During this challenging time of growth, I had been relying on local events to keep me connected with people, sell a few books, and get my name out into the community. When we first moved to Minneapolis, my small events were going well, but I was not finding success with the larger keynote programs I was trying to secure. Yet, over time, the tides have turned. Over the last few months, I have seen a dramatic drying up of my small events, e.g. no one showing up for my free women's discussion group, three people showing up for my guided meditations, and workshops getting canceled due to lack of participation. At the same time, I have seen an explosion of interest in my major keynote programs - events where I am speaking in front of several hundred participants. Just this week I did a keynote at the Sheraton Bloomington Grand Ballroom for over 400 people. In a few months, I'll be performing "Finding Your Mojo" for 600-800 people, and I am in the final selection round for a Fall event that would be give me the opportunity to present in front of THOUSANDS of women. Prospective clients are sending me emails telling me that they want me for their next big function, glowing testimonials are opening doors to new gigs, and several national speaking bureaus have chosen to represent me.
Here's the irony. Two weeks ago, I had to cancel my monthly local chakra meditation at a neighborhood apartment complex because the door to the party room was inadvertently locked. It wasn't a major catastrophe, as only a few people showed up anyway. I have also decided to permanently cancel my Club Kimono Discussion Groups due to lack of participation. Finally, I am scheduled to do a workshop this Saturday at a local yoga studio that looks like it will cancel too due to poor registration. Talk about reading the signs!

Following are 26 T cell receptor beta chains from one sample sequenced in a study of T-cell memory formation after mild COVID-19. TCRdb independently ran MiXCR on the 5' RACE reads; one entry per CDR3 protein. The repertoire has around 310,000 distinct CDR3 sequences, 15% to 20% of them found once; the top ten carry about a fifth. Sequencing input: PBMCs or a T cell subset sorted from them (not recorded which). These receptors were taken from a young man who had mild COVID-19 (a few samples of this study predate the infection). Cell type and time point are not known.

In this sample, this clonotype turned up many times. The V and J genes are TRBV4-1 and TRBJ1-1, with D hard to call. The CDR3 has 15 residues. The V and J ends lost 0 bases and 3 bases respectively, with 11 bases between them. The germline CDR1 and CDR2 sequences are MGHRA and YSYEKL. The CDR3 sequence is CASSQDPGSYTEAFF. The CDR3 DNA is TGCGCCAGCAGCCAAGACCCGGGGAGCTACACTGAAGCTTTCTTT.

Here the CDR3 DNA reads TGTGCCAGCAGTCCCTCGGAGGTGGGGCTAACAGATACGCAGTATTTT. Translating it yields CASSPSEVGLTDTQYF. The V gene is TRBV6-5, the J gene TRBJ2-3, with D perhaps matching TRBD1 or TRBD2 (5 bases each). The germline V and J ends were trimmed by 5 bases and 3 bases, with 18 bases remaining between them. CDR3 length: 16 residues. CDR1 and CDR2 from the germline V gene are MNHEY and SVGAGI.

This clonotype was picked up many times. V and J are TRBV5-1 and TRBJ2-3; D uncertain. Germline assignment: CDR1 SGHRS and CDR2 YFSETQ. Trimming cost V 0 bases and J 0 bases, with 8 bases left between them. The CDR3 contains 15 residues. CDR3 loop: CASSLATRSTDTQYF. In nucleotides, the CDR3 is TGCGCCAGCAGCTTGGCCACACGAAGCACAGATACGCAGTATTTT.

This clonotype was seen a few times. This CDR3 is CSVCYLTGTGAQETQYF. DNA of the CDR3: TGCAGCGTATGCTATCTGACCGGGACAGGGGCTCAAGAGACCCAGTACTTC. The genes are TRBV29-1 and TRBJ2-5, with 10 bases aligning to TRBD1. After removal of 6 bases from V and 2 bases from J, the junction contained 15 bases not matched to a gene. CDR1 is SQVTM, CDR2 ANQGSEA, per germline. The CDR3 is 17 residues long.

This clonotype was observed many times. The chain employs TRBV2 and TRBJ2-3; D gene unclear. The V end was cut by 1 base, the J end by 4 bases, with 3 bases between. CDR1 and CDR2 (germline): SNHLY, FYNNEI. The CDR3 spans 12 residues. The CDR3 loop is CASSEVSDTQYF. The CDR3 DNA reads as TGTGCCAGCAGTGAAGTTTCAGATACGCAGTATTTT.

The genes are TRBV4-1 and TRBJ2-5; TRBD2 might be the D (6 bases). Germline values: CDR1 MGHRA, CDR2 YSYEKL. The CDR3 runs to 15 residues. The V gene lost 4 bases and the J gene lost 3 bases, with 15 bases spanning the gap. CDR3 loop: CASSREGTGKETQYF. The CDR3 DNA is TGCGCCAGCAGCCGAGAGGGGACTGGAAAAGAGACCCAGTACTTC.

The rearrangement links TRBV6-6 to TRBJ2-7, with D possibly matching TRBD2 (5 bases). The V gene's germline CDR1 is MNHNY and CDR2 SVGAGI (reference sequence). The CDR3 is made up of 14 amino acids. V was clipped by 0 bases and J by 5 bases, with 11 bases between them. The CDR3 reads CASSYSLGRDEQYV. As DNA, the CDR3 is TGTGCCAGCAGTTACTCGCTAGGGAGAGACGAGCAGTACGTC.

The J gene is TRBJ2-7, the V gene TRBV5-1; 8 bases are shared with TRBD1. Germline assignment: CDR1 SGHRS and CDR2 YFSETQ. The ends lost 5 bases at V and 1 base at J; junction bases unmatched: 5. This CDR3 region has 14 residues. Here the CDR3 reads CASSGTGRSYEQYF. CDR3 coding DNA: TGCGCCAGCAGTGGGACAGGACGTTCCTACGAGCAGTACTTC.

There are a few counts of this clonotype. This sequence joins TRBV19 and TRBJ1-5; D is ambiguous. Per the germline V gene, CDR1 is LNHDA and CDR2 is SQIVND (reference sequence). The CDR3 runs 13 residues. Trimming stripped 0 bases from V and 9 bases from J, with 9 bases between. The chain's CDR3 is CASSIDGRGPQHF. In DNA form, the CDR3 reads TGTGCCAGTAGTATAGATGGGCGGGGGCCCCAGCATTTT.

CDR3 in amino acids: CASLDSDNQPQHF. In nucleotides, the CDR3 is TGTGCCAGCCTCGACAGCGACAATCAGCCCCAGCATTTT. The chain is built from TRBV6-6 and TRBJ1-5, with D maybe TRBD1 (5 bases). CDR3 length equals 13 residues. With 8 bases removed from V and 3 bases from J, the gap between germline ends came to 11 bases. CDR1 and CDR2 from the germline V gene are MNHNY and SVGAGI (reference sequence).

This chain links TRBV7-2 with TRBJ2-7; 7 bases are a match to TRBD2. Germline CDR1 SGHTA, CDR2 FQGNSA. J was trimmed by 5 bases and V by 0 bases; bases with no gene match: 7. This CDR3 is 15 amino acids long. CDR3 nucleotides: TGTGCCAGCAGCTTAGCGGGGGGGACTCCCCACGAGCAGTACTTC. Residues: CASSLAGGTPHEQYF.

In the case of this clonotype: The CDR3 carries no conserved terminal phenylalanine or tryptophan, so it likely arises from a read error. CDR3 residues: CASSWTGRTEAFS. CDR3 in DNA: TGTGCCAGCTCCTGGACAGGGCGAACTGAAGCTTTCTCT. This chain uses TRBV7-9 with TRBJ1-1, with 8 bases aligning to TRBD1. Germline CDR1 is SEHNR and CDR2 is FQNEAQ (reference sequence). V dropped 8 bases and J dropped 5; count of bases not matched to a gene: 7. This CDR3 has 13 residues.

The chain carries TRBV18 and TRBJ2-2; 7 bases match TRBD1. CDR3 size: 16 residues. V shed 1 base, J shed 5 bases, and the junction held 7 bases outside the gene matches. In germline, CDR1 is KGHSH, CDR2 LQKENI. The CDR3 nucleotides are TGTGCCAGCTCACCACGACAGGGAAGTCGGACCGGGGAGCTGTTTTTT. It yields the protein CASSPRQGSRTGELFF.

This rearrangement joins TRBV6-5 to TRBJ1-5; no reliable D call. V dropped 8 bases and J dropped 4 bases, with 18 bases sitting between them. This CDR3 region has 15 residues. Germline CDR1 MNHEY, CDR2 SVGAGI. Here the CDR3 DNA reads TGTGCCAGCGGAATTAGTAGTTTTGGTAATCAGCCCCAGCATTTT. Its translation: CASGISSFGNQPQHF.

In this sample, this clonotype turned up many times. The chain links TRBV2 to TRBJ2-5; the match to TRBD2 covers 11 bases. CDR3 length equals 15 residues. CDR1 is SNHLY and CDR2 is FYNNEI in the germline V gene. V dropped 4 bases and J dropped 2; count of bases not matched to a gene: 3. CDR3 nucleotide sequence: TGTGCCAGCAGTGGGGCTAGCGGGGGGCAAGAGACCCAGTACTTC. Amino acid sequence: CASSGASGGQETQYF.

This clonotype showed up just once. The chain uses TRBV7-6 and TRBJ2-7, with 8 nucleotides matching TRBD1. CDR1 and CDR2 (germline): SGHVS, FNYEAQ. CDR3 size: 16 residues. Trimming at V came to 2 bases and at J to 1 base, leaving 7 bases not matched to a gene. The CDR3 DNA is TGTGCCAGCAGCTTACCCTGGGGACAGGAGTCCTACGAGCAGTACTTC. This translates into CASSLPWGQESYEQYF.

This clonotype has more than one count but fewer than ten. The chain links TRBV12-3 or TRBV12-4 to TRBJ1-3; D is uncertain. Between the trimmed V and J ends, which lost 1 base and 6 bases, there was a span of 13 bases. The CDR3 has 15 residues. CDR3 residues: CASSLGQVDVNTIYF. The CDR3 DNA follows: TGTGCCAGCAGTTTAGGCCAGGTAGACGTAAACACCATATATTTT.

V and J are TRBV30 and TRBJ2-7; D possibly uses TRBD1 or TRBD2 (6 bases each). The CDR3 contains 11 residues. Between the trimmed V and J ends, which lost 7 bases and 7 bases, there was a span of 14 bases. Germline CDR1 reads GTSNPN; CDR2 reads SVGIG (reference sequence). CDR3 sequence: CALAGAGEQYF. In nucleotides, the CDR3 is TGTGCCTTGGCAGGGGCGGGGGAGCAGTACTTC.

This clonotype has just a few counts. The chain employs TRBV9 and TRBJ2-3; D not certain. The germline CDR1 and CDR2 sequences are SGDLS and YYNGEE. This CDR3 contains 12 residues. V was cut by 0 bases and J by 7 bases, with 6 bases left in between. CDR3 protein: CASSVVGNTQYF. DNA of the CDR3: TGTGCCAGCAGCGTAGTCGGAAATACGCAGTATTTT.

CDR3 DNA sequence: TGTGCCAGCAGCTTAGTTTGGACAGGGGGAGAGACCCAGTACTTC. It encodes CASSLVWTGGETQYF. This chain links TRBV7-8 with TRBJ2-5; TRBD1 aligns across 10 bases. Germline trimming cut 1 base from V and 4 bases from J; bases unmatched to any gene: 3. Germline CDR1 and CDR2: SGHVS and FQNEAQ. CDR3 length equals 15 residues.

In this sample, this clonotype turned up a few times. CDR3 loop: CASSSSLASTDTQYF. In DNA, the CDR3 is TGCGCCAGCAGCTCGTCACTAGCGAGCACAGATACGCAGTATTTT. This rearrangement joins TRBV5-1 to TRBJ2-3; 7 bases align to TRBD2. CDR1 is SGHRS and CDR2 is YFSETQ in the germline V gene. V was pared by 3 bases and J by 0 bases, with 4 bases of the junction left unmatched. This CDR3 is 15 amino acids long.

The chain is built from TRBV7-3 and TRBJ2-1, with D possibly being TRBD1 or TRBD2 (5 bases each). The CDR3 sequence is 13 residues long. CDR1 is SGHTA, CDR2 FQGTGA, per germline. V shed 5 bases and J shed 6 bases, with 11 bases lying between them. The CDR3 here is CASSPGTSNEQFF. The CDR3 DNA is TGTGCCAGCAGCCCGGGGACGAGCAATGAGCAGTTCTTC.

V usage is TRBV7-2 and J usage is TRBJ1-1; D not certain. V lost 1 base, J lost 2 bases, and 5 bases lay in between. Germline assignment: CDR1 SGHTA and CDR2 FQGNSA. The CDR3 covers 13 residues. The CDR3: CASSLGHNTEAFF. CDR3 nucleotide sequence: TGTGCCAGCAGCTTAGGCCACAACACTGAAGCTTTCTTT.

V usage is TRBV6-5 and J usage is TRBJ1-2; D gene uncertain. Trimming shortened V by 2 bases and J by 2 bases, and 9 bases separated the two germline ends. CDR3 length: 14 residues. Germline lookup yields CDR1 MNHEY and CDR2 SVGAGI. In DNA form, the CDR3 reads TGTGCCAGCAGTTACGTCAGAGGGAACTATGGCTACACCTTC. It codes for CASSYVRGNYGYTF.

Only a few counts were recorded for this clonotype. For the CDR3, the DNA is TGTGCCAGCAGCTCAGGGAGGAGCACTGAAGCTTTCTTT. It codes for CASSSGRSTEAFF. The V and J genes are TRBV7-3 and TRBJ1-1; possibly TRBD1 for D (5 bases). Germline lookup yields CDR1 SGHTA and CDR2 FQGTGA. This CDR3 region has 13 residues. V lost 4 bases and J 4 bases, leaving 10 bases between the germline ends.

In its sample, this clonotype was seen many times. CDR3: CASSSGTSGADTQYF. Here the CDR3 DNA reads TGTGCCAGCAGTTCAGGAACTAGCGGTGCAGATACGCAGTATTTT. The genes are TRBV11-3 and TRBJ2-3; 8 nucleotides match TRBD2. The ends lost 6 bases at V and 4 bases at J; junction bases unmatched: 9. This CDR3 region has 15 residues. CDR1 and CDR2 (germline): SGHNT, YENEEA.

At first, all I could think about was the personal sting of rejection that the "failure" of my local events brought about. It hurts when you get all gussied up to host a meditation or discussion group, pack up your car with books and flyers, drive to the venue, and wait for people to arrive. And wait. And wait a little longer. With each passing moment where no one walks in the door, a little more of my self-esteem was chipped away. Why? Why didn't they like me anymore? What was wrong with me? How come no one was showing up? WTF?????